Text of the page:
More Smithsonian scientists

The whales that we see in today's world can broadly be split into two groups: those with teeth (odontocetes), and those that have baleen (mysticetes) instead of teeth. These two groups share a common...
By diving in the Curasub, Smithsonian researchers with the Deep Reef Observation Project (DROP) have discovered a new species of tiny fish in the biodiversity-rich waters of the southern Caribbean...
As a geological oceanographer at the Smithsonian National Museum of Natural History, Dr. Maggie Toscano has made a career of documenting how coastal systems have changed over thousands of years in...
A male mudflat fiddler crab ( Uca rapax ) waves its huge claw to impress females and threaten competitors. Only the males have the large claw. When the tide is high, fiddler crabs retreat to their...
Jacques Cousteau once said, “When you dive, you begin to feel like an angel." It’s true. When a diver dons a tank and slips into the water, the noisy clatter of the world disappears and the sensation...
The Smithsonian Marine Mammal team moves into action after a dead sperm whale is spotted floating off Cape Hatteras, N.C. Smithsonian marine mammalogist Dr. James Mead is in the water.
Smithsonian Zoologist Dr. Clyde Roper (rear) and museum specialist Mike Sweeney examine the mantle of a dead giant squid. Everything we know about giant squid comes from studying specimens found...
Scientists in the Division of Fishes at the Smithsonian's National Museum of Natural History use X-ray imaging to study the complex bone structure and diversity of fish. This image gallery showcases...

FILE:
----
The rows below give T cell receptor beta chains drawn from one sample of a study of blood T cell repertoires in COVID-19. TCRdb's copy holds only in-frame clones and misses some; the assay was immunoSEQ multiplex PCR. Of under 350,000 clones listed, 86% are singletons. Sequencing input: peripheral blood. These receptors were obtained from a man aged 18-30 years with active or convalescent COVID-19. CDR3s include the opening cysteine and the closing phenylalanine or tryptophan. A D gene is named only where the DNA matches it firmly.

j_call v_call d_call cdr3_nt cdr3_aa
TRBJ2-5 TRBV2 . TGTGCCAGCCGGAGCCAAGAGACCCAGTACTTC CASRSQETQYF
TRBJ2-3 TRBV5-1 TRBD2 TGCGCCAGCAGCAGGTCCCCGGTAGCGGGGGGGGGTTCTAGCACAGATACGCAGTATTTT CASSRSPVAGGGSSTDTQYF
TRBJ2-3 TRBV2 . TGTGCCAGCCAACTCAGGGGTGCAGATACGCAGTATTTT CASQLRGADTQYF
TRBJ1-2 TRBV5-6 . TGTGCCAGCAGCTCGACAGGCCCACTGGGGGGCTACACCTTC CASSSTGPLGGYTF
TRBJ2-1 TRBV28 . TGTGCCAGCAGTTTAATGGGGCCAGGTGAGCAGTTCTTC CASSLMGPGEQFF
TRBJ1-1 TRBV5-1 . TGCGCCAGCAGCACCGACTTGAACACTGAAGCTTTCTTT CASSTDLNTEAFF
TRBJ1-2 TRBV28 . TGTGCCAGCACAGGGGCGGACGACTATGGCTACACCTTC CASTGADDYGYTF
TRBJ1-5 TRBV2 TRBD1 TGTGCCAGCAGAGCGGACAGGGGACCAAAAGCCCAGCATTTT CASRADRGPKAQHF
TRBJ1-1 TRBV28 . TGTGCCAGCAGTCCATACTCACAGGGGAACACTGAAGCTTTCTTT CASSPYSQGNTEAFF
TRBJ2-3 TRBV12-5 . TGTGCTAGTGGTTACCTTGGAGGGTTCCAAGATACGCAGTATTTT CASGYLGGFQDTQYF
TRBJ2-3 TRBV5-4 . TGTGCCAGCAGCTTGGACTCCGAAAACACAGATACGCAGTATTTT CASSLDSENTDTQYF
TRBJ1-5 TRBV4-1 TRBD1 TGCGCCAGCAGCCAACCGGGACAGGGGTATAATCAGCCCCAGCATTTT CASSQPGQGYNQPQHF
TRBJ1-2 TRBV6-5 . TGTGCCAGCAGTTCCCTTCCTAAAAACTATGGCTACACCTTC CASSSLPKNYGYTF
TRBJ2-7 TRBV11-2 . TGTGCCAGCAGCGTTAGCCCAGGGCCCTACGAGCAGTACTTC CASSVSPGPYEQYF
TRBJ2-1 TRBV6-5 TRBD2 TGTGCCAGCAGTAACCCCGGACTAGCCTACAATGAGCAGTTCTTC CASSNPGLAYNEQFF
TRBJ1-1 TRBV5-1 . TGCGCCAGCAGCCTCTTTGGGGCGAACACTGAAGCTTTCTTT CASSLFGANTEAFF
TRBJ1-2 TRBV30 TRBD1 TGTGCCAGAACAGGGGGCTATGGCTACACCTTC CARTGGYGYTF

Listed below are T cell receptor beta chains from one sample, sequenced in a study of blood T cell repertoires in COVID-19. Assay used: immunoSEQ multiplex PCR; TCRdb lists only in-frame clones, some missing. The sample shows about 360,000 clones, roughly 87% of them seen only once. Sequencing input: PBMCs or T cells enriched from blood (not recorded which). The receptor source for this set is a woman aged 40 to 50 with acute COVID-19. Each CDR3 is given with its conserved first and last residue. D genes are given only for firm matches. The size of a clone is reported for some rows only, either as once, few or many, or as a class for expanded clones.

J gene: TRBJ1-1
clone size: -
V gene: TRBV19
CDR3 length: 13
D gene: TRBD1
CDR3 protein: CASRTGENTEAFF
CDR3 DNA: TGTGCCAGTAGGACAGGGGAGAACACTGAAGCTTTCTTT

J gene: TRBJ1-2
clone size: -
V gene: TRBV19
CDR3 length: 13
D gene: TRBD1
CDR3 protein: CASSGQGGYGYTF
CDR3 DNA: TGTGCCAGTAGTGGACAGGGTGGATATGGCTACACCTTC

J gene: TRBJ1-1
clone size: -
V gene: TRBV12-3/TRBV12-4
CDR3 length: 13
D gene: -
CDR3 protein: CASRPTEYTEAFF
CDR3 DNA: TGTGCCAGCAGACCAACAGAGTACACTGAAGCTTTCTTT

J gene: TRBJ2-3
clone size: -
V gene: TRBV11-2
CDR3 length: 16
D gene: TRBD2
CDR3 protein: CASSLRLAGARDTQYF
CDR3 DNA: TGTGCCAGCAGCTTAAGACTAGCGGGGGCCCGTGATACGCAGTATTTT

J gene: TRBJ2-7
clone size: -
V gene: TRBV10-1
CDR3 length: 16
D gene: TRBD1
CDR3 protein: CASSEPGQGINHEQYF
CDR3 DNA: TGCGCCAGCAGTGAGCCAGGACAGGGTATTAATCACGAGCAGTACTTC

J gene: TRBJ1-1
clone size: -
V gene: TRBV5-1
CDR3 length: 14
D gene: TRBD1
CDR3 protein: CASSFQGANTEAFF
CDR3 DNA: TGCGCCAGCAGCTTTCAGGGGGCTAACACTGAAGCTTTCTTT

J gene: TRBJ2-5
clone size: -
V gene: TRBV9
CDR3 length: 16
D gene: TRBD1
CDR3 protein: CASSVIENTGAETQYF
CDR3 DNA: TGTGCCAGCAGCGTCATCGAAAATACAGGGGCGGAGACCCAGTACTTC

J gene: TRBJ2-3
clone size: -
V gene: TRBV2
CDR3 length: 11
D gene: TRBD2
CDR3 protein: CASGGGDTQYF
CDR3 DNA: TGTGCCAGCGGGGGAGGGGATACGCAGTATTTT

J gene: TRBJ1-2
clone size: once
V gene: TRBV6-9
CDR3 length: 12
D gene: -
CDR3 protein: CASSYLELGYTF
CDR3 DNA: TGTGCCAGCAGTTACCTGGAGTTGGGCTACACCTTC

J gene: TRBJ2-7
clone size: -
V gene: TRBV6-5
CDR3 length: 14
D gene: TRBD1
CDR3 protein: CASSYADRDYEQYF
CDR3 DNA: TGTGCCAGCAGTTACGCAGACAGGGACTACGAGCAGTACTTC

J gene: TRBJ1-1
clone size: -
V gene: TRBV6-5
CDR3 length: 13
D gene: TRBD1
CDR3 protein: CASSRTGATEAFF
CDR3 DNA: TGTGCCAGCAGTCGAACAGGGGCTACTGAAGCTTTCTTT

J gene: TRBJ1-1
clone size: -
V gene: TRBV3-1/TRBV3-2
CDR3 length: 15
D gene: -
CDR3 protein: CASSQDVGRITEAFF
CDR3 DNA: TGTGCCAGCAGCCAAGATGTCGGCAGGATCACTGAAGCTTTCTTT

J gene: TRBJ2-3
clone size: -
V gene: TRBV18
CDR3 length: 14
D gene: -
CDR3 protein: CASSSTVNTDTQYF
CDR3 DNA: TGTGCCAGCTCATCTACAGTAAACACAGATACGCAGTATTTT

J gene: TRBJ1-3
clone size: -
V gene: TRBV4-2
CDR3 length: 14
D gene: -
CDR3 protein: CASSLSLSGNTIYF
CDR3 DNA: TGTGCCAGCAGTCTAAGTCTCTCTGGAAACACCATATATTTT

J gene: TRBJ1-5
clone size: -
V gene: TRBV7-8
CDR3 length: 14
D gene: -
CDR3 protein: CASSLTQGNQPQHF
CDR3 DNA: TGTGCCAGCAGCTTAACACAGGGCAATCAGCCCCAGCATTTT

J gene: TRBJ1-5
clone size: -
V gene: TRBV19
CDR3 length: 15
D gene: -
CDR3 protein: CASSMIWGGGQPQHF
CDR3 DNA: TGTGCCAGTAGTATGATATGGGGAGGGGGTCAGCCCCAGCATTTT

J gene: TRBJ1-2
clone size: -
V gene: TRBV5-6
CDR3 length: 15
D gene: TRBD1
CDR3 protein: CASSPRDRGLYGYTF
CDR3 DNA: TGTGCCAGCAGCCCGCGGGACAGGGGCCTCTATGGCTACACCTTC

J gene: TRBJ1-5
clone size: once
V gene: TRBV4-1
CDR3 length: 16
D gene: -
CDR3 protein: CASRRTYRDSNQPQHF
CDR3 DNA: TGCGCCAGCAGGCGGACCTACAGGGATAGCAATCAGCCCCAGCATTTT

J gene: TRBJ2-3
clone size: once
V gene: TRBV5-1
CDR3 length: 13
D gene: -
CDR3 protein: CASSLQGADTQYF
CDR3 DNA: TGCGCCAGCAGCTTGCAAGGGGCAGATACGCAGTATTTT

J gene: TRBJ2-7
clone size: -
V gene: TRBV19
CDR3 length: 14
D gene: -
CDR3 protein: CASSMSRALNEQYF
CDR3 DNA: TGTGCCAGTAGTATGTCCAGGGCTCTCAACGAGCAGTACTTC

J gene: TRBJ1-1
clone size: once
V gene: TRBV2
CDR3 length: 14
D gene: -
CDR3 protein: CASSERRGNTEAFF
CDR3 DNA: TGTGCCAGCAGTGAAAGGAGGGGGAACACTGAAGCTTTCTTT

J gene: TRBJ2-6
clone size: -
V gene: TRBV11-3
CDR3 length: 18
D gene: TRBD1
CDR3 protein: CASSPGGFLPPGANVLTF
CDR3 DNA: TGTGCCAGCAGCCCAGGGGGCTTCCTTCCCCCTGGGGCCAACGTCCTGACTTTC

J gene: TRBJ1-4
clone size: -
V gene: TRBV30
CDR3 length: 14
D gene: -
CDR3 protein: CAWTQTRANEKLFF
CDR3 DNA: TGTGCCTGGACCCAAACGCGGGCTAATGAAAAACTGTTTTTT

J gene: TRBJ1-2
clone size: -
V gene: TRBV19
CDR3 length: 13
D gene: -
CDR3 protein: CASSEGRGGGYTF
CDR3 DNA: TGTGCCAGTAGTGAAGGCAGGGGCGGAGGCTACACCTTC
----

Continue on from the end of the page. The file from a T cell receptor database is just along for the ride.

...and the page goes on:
Editor's note: Read Nick's first blog post about "toothed" baleen whales to see what their team is excavating on Vancouver Island. We departed from Port Renfrew on Tuesday morning on the Michelle...
Using maps and graphics, Smithsonian geologist Dr. Liz Cottrell provides an overview of the major earthquake and tsunami that struck Japan on March 11, 2011—one of the largest ever recorded globally...
Paeleobiologist Dr. Nicholas Pyenson, Curator of Fossil Marine Mammals for the Smithsonian's National Museum of Natural History (NMNH), set out with Jorge Velez-Juarbe, NMNH Research Student and Ph...
CREDIT: Chris Kenaley The Mystery Develops Flash forward to 1956, when scientists described another new kind of fish. It was named the tapetail because of its long, streamer-like tail. It also had a...
With 1,400 named species of ribbon worms inhabiting every ecosystem on earth, seeking one out should be an easy proposition. But I quickly learned that it can be quite daunting when you’re looking...
Researchers in Moorea use a variety of tools to collect organisms. Some are simple, everyday items like buckets and brushes, and some are…a little stranger. Here, two researchers use a “yabbie pump”...
Building the Smithsonian's Sant Ocean Hall --like any major exhibition--was a major undertaking. Over the course of five years, it required hundreds of people with a vast array of skills and...
Are these three fish related? All three—a whalefish, bignose, and tapetail—became the prime suspects in an international scientific mystery. Each species seemed to be missing either a member of the...
Dr. Clyde Roper, Smithsonian zoologist and squid expert, tries to measure up to a giant squid specimen (Architeuthis) from New Zealand. The squid wins. More about the giant squid can be found in our...
Scientists at the Smithsonian and partnering organizations have discovered a remarkably primitive eel in a fringing reef off the coast of the Republic of Palau . This fish exhibits many primitive...
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